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Remember the old saying: “Smith to bed, Holyoke to wed”? That alluded to the mating habits of Amherst men back in the dark days when that college was an all-male institution, and Smith and Mount Holyoke were filled with young ladies looking to bag a preppy husband.

Well, I’ve coined a similar saying about law school choices—should you be fortunate enough to have a choice among the very best schools. It goes like this: Columbia for Big Law, Yale for awe. You might disagree, but that’s how I interpret the various rankings that I’ve seen so far this year.

Just recently, two additional law school rankings came out about employment results for graduates (I know every week there seems to be a new ranking on this score). One comes from Above the Law, the other from the National Law Journal; both looked at data from the American Bar Association.

Let’s start with Above the Law ranking. It’s smaller than most rankings—profiling only what it considers the top 50 law schools (the premise is that graduates of lower ranked schools won’t have much of a shot at a decent legal job so why bother). It also weighs how many federal (not state) clerkships the school pulls in—a statistic that’s often ignored in employment rankings of graduates. ATL’s selection is unabashedly elitest—which is fine with me (how many times do I have to remind you that law is a snobby profession?).

You can check out ATL for the complete list, but here are the top 10:

Rank

School

2013 Rank

Change

Score

1

Yale Law School

1

→0

87.45

2

Harvard Law School

3

↑1

86.59

3

Stanford Law School

2

↓1

85.76

4

Columbia Law School

8

↑4

77.7

5

University of Chicago Law School

4

↓1

77.05

6

NYU School of Law

10

↑4

76.69

7

Duke Law School

6

↓1

75.16

8

University of Pennsylvania Law School

5

↓3

74.43

9

University of Virginia Law School

7

↓2

73.89

10

University of Michigan Law School

12

↑2

69.56

Even if no one crunched the numbers, I think it’s a no-brainer that Yale Law should be number one. It’s small (Harvard Law is a factory in comparison), ridiculously elitist, and hyper-cerebral. As any New York City preschooler knows, if you get into Yale Law, you go. And no matter what tics you might have, you will be sought after by Big Law (you might not make partner, but every firm wants a Yale grad). Case closed.

Of course, as we all know, some Yalies don’t deign to join Big Law and instead go into academia—which explains why Yale’s name sometimes doesn’t even appear on the top 10 list for schools with best employment records. Rather than taking a real world job, they’re clerking or getting a Ph.D. in game theory or an S.J.D.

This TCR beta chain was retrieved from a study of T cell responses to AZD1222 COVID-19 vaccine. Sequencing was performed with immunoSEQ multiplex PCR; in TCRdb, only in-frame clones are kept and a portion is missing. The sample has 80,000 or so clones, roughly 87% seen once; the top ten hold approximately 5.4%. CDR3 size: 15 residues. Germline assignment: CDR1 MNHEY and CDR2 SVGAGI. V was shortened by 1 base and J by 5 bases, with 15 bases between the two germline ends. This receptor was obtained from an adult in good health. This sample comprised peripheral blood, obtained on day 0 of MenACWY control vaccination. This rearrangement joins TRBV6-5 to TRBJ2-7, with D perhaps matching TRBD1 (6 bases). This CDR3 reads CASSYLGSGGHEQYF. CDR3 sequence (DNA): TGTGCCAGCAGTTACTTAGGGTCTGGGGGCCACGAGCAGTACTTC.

Which takes us back to Columbia Law School, where the real legal careerists are. Once again, it is hailed as the best school for employment prospects—especially Big Law. Reports The National Law Journal:

Nearly nine out of every 10 graduates from Columbia Law School in 2013 found full-time law jobs that were not paid for by the school itself—more than any other school, according to data from the American Bar Association.

Frankly, I’m getting tired about touting Columbia grads’ amazing employment prospects. I’m beginning to feel like an in-house flack for that school (I also feel guilty as an NYU Law grad). Just a few weeks ago, I posted about how Big Law loves, loves Columbia law grads. Enough already.

Anyway, there are more unpleasant choices in life. For that, you might want to keep in mind some law schools to avoid. Reports NLJ:

On the other end of the spectrum, more than half of Whittier Law School’s recent graduating class — 56 percent — were either unemployed and looking for work nine months after graduation or were in part-time, temporary or nonprofessional jobs.

While Whittier’s rate of “so-called ‘underemployed graduates’ was the highest reported,” says NLJ, it was hardly alone:

A “devastating” 26.8 percent of the class of 2013—the largest law graduating class on record—were either unemployed or in part-time or nonlaw jobs, Law School Transparency Executive Director Kyle McEntee said, citing the ABA findings.

More than three-quarters of ABA-accredited law schools—163—had underemployment rates of 20 percent or more.

Columbia or Yale? Stanford or Harvard? NYU or Chicago? You should have such dilemma.

E-mail: vchen@alm.com Twitter: https://twitter.com/lawcareerist